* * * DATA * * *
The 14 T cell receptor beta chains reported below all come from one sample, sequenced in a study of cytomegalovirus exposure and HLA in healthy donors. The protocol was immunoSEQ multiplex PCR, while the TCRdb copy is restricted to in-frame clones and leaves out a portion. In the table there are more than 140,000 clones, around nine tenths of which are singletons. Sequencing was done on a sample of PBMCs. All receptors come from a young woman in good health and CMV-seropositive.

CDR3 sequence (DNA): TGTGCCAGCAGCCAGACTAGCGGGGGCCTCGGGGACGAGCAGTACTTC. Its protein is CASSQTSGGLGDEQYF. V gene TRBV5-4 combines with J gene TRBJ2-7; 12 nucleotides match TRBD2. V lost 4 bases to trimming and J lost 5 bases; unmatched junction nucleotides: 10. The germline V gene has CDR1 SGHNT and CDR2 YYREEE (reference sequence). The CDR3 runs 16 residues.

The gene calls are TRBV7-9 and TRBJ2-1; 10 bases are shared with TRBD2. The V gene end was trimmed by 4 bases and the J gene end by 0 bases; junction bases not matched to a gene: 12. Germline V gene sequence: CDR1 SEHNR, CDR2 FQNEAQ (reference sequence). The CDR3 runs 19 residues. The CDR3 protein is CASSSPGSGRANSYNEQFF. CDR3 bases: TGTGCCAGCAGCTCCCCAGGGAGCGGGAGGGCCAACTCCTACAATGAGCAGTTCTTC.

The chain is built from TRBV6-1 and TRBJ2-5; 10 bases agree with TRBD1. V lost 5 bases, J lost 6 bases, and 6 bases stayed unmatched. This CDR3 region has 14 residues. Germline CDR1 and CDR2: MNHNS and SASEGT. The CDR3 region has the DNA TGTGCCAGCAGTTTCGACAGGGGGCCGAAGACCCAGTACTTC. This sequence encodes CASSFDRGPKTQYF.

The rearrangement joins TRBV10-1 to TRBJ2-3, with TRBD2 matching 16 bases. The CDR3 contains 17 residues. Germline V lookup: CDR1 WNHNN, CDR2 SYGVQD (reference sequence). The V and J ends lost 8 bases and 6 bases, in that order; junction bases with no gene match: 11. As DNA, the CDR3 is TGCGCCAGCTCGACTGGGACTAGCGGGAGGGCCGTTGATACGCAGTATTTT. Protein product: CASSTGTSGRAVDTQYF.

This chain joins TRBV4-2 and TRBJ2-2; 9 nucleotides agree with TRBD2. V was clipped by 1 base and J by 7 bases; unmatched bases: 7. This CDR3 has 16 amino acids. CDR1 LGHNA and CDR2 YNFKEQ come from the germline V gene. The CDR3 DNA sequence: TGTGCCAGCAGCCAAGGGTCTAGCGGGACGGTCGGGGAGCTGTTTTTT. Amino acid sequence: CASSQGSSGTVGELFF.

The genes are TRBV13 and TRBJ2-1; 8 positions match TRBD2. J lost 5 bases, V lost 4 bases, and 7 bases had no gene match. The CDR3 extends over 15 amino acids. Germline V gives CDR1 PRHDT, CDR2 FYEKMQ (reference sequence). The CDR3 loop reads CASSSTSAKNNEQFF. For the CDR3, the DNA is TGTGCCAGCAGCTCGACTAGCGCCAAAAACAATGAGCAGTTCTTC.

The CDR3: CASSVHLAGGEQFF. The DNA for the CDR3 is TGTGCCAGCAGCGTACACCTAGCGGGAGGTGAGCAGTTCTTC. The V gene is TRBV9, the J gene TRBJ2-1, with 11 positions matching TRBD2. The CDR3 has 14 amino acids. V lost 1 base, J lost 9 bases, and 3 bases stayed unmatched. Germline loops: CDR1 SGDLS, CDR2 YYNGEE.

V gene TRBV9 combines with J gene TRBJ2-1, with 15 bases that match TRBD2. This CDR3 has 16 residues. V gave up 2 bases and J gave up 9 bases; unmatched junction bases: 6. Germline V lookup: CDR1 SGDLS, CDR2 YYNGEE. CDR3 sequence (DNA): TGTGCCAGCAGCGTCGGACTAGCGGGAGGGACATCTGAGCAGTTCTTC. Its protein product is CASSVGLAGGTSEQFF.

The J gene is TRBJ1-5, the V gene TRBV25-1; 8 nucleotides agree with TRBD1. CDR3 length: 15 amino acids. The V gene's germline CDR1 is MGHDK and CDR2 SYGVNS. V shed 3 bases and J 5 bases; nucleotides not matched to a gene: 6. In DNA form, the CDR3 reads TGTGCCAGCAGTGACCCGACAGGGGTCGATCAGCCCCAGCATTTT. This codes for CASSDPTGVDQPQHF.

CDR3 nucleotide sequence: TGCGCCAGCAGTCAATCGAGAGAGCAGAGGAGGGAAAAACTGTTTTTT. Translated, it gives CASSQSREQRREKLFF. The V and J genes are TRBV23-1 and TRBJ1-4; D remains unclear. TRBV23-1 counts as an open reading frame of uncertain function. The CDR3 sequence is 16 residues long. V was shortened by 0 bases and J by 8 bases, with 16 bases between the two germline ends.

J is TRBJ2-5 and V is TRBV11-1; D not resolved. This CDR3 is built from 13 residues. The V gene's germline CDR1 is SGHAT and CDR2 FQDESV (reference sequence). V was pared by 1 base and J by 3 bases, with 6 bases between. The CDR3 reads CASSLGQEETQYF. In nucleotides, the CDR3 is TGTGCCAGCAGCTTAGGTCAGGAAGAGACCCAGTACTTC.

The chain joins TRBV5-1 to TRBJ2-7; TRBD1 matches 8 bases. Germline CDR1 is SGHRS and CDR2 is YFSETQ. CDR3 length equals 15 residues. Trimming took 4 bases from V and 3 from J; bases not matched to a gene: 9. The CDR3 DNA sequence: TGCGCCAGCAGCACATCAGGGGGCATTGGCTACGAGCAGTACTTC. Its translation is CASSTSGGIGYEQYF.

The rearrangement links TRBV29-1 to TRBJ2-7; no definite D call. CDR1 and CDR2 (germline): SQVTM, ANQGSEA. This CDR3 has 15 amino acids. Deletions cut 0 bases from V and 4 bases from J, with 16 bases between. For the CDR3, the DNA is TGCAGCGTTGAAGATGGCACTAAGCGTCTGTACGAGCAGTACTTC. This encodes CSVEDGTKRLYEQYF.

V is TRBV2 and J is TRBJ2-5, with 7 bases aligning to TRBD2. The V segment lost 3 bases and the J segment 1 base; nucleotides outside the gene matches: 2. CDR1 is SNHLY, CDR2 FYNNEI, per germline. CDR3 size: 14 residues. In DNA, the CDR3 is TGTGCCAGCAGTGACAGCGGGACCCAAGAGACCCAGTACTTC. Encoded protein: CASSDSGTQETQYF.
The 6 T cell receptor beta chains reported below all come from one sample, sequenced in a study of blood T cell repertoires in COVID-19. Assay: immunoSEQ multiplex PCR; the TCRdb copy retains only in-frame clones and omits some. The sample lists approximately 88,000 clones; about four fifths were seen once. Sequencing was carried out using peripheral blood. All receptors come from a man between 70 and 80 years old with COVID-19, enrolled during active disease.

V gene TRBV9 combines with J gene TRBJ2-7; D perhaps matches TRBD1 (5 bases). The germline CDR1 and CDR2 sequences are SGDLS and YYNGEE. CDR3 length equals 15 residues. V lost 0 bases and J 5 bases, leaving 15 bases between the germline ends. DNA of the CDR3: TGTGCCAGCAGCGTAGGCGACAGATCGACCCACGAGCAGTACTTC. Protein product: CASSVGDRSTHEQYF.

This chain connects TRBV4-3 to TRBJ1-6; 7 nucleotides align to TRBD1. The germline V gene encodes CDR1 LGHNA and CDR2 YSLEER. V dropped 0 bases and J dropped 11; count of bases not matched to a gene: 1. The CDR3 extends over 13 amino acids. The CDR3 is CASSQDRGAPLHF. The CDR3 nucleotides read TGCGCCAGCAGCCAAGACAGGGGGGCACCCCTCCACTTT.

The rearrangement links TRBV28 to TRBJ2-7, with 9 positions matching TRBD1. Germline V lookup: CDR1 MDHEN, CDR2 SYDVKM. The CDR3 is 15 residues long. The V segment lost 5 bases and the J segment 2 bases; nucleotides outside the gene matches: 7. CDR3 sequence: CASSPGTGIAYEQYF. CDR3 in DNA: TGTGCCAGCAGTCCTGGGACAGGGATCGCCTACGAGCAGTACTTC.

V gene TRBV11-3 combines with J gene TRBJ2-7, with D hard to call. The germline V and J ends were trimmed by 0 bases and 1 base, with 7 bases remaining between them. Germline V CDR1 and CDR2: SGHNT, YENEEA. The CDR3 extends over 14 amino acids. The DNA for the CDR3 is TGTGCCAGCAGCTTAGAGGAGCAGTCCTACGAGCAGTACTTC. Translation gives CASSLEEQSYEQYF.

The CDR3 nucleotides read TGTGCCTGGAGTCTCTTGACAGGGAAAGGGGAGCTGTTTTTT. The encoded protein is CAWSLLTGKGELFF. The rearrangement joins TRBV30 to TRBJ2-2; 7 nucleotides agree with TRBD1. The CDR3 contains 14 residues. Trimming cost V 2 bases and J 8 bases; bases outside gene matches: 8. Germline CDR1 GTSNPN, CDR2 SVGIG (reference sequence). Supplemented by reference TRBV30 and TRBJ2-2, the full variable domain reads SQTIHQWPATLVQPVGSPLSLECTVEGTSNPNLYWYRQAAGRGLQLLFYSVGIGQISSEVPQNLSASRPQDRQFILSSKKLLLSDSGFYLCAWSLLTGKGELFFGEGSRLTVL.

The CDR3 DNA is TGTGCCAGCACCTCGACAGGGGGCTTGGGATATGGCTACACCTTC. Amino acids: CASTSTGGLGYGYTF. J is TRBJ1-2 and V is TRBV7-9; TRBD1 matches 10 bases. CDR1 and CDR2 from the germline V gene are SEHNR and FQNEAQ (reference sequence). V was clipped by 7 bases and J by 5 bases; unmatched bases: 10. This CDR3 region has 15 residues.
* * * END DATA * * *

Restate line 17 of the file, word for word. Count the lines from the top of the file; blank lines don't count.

V gene TRBV9 combines with J gene TRBJ2-7; D perhaps matches TRBD1 (5 bases). The germline CDR1 and CDR2 sequences are SGDLS and YYNGEE. CDR3 length equals 15 residues. V lost 0 bases and J 5 bases, leaving 15 bases between the germline ends. DNA of the CDR3: TGTGCCAGCAGCGTAGGCGACAGATCGACCCACGAGCAGTACTTC. Protein product: CASSVGDRSTHEQYF.